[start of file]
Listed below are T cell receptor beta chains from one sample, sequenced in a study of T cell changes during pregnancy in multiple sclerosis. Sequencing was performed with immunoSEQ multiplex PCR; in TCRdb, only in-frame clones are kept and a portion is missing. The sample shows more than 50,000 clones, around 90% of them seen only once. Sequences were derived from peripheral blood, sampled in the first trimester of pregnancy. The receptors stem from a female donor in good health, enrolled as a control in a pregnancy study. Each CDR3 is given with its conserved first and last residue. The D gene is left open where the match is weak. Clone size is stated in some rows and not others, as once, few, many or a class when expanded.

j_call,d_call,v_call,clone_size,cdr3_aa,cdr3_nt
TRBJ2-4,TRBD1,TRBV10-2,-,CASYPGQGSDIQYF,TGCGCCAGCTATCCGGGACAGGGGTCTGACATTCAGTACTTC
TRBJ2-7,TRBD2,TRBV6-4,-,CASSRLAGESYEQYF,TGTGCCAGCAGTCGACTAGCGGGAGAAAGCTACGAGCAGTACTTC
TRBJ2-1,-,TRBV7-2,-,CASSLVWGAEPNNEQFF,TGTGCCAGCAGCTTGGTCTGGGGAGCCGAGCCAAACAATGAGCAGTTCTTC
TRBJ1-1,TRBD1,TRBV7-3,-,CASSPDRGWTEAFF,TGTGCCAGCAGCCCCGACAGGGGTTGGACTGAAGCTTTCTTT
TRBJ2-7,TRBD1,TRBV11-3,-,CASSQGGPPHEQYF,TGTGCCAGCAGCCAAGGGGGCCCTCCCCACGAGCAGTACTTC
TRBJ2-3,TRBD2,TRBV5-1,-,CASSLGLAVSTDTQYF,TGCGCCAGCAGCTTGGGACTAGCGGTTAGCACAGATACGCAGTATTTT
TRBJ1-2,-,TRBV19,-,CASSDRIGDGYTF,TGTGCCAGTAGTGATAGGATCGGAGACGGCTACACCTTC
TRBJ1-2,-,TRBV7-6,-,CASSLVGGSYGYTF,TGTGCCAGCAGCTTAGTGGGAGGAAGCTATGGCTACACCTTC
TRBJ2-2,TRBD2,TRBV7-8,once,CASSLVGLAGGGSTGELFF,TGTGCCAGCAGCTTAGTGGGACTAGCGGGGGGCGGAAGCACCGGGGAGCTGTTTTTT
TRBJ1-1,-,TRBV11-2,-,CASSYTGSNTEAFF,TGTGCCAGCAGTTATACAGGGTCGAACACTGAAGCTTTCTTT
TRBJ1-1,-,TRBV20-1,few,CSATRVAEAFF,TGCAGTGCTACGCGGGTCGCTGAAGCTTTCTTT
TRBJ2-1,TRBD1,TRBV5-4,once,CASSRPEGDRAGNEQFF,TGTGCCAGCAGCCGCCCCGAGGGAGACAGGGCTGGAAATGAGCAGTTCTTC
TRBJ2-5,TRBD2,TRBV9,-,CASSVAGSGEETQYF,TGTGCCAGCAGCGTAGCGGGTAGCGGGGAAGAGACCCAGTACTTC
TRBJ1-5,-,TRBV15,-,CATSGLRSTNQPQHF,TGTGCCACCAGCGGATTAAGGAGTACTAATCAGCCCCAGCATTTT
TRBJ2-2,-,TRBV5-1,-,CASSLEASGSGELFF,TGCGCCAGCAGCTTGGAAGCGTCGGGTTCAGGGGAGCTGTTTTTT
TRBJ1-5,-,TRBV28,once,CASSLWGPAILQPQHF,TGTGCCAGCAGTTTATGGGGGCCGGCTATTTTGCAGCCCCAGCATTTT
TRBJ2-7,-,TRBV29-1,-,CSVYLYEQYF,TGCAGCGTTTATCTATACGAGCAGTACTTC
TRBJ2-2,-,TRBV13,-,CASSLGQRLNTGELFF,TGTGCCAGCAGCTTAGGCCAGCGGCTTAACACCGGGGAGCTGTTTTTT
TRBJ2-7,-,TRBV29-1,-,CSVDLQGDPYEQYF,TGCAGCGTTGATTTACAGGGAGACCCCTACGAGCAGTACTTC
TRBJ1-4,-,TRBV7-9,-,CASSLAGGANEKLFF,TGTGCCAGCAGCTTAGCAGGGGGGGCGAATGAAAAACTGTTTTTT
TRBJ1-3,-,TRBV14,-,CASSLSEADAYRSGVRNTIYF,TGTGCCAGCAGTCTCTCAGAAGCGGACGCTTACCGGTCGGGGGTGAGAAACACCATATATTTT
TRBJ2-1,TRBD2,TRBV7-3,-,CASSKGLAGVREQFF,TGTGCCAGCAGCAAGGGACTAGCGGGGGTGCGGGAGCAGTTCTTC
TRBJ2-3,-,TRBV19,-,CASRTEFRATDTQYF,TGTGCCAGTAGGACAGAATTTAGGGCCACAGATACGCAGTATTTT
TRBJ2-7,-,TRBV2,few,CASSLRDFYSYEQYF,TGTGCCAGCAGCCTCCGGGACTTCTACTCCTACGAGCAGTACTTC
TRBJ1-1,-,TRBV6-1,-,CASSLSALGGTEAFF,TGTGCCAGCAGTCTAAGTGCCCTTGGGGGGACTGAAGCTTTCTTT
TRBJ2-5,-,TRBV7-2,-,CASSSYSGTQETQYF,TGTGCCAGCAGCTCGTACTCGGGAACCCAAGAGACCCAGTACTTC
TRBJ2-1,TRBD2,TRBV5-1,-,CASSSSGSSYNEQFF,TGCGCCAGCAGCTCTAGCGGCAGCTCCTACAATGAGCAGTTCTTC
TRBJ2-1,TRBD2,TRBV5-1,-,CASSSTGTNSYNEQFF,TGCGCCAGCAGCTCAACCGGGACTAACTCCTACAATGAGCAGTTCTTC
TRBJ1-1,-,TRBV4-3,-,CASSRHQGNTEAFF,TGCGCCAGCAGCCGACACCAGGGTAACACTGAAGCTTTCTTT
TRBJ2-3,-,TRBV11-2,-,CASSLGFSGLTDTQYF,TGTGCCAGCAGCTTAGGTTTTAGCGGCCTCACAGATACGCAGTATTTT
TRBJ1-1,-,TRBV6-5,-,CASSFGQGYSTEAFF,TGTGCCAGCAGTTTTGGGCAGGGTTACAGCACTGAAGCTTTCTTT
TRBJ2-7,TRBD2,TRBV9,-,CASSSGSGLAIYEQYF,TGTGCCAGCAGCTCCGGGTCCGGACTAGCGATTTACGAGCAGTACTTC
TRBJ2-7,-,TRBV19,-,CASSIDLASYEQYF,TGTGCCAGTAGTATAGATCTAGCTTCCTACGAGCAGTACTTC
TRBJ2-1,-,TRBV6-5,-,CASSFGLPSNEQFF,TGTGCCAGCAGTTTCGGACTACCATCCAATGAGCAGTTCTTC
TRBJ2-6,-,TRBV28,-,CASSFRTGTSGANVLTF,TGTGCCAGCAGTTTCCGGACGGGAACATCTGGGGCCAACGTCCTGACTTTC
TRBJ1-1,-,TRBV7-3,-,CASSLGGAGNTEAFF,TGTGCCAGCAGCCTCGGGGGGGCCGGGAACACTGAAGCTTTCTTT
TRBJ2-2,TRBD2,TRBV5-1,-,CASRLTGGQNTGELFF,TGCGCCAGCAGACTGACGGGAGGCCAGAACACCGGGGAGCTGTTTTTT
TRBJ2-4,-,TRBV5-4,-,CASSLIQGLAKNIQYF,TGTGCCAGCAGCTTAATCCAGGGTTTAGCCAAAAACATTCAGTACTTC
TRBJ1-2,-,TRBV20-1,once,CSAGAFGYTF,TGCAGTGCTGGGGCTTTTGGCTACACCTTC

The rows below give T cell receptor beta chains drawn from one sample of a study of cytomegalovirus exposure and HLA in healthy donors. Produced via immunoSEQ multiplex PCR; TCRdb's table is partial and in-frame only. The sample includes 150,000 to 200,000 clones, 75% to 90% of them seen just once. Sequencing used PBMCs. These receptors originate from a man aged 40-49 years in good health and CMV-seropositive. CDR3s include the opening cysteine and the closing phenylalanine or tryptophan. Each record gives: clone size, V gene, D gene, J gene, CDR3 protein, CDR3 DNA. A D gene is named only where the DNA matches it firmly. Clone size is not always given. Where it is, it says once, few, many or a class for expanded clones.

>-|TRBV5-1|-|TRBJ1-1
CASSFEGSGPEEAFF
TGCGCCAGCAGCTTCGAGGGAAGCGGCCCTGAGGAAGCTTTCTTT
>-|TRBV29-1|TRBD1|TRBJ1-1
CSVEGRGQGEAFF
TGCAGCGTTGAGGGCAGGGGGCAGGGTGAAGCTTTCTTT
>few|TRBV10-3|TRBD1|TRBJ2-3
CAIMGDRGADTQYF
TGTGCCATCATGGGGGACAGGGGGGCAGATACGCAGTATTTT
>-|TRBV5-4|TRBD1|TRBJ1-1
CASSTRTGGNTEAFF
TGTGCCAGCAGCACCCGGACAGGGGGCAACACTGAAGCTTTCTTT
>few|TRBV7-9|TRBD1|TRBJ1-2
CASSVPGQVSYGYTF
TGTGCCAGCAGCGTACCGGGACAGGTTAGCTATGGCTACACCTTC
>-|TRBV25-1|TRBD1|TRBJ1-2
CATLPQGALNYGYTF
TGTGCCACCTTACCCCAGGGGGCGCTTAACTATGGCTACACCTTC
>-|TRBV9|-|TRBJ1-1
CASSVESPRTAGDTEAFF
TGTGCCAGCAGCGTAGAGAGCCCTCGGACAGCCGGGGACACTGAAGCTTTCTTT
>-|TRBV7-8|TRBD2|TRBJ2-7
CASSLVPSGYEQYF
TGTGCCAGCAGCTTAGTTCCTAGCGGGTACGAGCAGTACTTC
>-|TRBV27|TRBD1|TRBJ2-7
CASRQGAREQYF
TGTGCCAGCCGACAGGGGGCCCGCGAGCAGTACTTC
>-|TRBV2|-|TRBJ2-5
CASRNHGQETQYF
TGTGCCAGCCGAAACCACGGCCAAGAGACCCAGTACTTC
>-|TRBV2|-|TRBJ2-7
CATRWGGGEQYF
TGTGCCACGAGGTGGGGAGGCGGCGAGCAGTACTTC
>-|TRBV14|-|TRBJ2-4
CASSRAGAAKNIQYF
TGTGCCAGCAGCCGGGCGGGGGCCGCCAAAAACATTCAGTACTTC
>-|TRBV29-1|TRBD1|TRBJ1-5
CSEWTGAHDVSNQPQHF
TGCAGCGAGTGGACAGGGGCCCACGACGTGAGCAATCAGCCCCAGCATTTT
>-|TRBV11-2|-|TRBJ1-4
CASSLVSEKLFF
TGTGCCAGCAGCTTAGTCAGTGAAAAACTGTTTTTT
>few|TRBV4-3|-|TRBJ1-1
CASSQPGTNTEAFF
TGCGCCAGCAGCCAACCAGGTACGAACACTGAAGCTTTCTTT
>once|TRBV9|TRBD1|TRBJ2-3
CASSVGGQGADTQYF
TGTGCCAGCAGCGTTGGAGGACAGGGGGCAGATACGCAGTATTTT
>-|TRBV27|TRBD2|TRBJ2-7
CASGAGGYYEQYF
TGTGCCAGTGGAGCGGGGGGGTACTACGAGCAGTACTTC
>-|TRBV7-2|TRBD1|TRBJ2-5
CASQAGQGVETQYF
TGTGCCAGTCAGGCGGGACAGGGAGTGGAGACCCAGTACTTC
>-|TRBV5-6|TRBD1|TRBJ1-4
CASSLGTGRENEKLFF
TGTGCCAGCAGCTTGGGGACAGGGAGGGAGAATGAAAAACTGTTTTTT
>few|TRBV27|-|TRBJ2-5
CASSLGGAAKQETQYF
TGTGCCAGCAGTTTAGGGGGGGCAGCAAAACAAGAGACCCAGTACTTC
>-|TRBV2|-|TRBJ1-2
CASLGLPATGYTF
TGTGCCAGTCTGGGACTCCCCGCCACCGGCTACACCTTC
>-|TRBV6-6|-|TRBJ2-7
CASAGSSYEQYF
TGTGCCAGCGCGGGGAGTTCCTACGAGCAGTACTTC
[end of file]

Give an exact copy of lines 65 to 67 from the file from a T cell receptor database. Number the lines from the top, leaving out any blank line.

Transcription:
CASSLVPSGYEQYF
TGTGCCAGCAGCTTAGTTCCTAGCGGGTACGAGCAGTACTTC
>-|TRBV27|TRBD1|TRBJ2-7